Hanson Lab

Current Projects in the Hanson Lab

RNA editing in organelles

In the process of RNA editing, RNA nucleotides are inserted, deleted, or modified, resulting in a difference between the actual RNA and the RNA predicted from genomic DNA. RNA editing is known to occur in a variety of organisms, including mammals, insects, plants and microorganisms. In humans and other animals, RNA editing creates diversity in certain classes of proteins encoded by the nuclear genome. In plants, RNA editing occurs in RNAs encoded by the organelle genomes located in chloroplasts and mitochondria. During RNA editing in plants, cytidines encoded by genomic DNAs are modified to uridines in transcripts. Editing in plants appears to correct defective RNA post-transcriptionally. We are using genetic and biochemical techniques to examine editing in mitochondria and chloroplasts. It is possible to transform chloroplast genomes with chimeric genes to probe the features of transcripts that are important in RNA editing. We wish to understand RNA editing at the molecular level, including how cytidines are selected for editing and what macromolecules are involved in the editing process. We have identified RNA-binding proteins involved in selection of the correct C for editing.

Probing plant cell organization with organelle-targeted fluorescent proteins

A cultured cell
A cultured cell expressing nuclear-encoded, chloroplast-targeted GFP was imaged with an Olympus FluoView 1000 confocal microscope. Stromulus somtimes connect two plastid bodies.

The ability to label different subcellular locations with the green fluorescent protein (GFP) has made it possible to visualize intracellular activities in living cells. We have introduced chimeric genes which express GFP in a variety of organelles within the plant cell in order to study the dynamics of cell organization. Labeling plastids with GFP led to the rediscovery of tubules emanating from plastids. Now termed stromules, for stroma-filled tubules, the function and mechanism of formation of these unexpected structures remains a topic for study.A web essay on stromules, authored by Hanson and Köhler, can be seen at: http://4e.plantphys.net/article.php?ch=7&id=122&search=Visual.

Top View

Chloroplasts accumulate to improve acquisition of light energy but also move to avoid excess light that might cause photodamage. The actin cytoskeleton mediates these responses, but how chloroplasts position themselves within the plant cell is not entirely understood. We are exploring the role of myosins in movement of chloroplasts and other organelles.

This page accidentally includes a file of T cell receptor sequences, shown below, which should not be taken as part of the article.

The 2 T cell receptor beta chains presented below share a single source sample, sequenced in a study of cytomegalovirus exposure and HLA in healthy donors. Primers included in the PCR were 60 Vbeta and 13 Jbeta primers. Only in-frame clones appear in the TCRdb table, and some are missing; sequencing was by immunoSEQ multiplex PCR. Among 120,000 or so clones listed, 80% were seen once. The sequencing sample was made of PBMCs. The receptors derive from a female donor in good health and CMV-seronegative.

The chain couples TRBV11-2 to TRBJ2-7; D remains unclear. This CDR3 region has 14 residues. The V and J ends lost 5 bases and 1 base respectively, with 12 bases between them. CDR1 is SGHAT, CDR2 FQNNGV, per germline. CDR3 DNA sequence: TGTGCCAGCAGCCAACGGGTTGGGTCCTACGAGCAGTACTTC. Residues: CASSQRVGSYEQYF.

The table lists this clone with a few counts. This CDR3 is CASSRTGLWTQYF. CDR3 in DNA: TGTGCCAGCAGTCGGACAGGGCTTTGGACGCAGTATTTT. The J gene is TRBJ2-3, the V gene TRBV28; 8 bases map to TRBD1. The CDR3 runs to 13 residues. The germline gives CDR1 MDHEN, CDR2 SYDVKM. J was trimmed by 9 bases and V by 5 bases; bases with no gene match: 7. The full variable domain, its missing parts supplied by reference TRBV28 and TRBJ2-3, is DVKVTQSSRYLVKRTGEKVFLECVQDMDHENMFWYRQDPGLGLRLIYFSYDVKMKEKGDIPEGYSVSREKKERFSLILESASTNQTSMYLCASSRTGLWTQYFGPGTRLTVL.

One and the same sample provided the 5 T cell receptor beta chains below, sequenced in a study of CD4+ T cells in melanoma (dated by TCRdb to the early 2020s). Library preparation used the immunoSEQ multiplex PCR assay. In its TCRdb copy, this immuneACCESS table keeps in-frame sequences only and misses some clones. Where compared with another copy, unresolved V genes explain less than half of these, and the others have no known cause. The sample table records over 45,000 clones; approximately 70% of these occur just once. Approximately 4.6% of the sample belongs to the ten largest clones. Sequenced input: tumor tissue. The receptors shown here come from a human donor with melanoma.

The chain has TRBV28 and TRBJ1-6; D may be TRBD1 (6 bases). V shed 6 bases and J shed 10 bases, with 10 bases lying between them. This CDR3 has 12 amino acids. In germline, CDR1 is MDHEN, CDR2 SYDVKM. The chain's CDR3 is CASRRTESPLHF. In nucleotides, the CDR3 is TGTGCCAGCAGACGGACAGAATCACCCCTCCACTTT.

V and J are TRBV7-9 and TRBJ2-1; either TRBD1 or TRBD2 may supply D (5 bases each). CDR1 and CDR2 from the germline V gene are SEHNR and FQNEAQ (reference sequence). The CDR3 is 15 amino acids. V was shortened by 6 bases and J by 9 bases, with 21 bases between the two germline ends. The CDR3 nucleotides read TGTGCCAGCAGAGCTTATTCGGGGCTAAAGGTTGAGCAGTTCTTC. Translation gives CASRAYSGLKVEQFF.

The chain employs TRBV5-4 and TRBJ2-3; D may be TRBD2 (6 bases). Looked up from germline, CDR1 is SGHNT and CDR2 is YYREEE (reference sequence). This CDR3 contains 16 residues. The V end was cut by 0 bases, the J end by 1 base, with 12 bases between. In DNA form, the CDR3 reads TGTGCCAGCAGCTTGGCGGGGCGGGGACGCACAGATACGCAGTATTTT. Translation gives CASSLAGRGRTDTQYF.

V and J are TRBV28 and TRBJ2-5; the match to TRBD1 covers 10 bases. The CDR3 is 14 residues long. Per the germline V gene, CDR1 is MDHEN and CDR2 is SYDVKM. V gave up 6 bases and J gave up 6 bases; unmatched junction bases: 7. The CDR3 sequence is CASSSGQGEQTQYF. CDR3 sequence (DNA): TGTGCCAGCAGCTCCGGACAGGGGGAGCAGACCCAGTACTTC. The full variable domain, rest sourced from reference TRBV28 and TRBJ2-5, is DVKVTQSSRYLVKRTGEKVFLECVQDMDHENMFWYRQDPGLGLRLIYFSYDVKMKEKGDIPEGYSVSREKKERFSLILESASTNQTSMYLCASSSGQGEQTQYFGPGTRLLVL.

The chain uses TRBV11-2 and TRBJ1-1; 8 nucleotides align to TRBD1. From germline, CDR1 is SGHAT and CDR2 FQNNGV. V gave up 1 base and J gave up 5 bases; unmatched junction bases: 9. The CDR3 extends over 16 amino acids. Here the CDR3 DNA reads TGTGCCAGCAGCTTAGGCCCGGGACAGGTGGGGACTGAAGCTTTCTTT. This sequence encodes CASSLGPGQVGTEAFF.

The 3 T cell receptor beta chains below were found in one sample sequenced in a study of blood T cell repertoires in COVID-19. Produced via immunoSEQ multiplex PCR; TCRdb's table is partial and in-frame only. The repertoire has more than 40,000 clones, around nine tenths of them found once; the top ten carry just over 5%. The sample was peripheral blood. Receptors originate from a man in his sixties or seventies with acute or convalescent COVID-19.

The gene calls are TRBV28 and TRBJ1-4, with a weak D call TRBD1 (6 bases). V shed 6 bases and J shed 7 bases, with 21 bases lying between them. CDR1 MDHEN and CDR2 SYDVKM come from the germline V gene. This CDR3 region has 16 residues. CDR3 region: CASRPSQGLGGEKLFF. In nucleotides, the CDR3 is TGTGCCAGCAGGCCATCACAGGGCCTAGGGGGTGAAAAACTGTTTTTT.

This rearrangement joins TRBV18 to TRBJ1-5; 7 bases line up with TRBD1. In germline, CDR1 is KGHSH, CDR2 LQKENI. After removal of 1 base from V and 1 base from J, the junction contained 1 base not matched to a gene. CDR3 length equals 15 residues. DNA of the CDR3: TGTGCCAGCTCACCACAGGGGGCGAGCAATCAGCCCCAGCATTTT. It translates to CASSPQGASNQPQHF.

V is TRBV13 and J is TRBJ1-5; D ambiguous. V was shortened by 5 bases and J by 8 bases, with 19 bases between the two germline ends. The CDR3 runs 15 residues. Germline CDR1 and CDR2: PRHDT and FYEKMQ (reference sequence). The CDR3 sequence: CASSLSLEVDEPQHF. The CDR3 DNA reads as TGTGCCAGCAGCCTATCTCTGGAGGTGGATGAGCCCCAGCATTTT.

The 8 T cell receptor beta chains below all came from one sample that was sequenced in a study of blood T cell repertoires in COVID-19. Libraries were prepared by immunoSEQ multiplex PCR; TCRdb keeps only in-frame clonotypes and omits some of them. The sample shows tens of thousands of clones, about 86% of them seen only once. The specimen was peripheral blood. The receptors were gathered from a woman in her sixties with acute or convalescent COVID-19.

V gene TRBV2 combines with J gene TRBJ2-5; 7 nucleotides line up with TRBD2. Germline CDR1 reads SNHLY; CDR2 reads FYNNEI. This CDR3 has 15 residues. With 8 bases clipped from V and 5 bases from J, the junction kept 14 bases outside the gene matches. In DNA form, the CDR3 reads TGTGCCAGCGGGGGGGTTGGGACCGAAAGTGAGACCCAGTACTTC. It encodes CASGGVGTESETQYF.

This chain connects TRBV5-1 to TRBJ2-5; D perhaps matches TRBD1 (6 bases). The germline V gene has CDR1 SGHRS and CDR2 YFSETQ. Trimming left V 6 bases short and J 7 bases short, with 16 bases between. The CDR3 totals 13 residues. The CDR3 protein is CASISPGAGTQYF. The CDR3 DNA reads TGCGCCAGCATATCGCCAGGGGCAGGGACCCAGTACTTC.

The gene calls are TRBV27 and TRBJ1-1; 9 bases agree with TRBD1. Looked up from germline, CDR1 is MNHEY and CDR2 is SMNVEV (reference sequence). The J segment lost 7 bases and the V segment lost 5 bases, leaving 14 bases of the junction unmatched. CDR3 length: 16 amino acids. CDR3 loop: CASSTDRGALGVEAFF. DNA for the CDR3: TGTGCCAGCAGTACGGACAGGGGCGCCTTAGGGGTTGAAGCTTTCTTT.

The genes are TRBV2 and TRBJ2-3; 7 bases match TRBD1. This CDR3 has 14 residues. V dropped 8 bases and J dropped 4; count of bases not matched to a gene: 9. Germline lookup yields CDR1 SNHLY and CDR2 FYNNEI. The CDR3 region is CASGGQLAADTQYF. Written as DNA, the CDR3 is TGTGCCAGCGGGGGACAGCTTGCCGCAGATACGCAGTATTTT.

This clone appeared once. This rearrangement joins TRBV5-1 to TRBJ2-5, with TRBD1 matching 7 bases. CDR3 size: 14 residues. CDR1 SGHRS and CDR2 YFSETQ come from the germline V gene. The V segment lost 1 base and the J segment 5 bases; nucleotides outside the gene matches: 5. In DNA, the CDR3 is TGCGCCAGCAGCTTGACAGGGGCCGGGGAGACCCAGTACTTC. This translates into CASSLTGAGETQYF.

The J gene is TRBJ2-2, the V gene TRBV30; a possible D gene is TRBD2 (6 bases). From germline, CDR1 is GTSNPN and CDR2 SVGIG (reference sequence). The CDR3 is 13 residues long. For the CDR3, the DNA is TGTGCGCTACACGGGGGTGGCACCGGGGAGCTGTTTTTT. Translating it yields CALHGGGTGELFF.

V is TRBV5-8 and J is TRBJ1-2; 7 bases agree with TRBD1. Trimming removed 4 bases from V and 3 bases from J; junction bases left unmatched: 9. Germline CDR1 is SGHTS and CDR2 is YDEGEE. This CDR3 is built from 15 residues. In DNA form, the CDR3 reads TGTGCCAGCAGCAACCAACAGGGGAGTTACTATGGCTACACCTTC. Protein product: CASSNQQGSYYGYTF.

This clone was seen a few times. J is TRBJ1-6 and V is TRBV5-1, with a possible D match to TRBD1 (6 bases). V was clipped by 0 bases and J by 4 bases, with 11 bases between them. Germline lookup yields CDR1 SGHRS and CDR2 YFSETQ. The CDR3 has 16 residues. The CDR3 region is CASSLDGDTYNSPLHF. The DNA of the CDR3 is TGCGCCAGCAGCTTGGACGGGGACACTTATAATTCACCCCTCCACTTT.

Expression of foreign proteins in chloroplasts

Chloroplast transgenic plant
Chloroplast transgenic plant expressing T. fusca cel6A

Because there are multiple copies of the chloroplast genome within each organelle and leaf cells each typically contain 100-200 chloroplasts, in one leaf cell, there can be thousands of copies of a transgene inserted into the chloroplast genome. Such an elevated copy number offers the possibility to create chloroplast transgenic plants that express foreign proteins as high as 30-40% of total soluble leaf protein. However, some foreign proteins are expressed only at low levels in transgenic chloroplasts. Factors that can affect foreign protein yield include the gene expression signals incorporated into the transgene, the stability of the foreign protein, and environmental growth conditions. In collaboration with Prof. Beth Ahner's laboratory (Biological and Environmental Engineering, Cornell), we are determining how to optimize production of cellulolytic enzymes from the bacterium Thermobifida fusca in chloroplast transgenic plants. Plants expressing cellulases at high levels could be harvested to obtain enzymes for glucose production from biomass. Chloroplast transgenes can also be engineering to express large quantities of pharmaceutical proteins.

Factors affecting Chronic Fatigue Syndrome/Myalgic Encephlomyelitis (CFS/ME)

CFS/ME is a disabling illness that is more prevalent than well-known diseases such as multiple sclerosis. The factors that incite and perpetuate the illness are unknown, few treatment options exist, and full recovery is rare. We have previously investigated the possibility that the murine retrovirus family could be involved. We currently are studying the physiological and molecular basis of the exercise intolerance characteristics of CFS/ME patients and how the gut microbiome may affect symptoms and prospects for recovery.

Supplementary Data

Two former members of the Hanson laboratory, Rainer Kohler and Ernest Kwok, have provided additional images and movies of plant cells labelled with fluorescent proteins. The data is associated with the following four publications:

  1. Köhler, RH. 1998. GFP for in vivo imaging of subcellular structures in plant cells. Trends in Plant Science3(8): 317-320.
  2. Hanson, M.R. and R.H. Köhler. 2001. GFP imaging: methodology and application to investigate cellular compartmentation in plants. J Exp Bot., 52(356): 529-39.
    Link to supplementary data for these two publications
  3. Köhler, RH, Hanson, MR. 2000. Plastid tubules of higher plants are tissue-specific and developmentally regulated. Journal of Cell Science 113: 81-89.
    Link to supplementary data for this publication
  4. Kwok, EY, Hanson, MR. 2004. Stromules and the dynamic nature of plastid morphology. Journal of Microscopy 214: 124-137.
    Link to supplementary data for this publication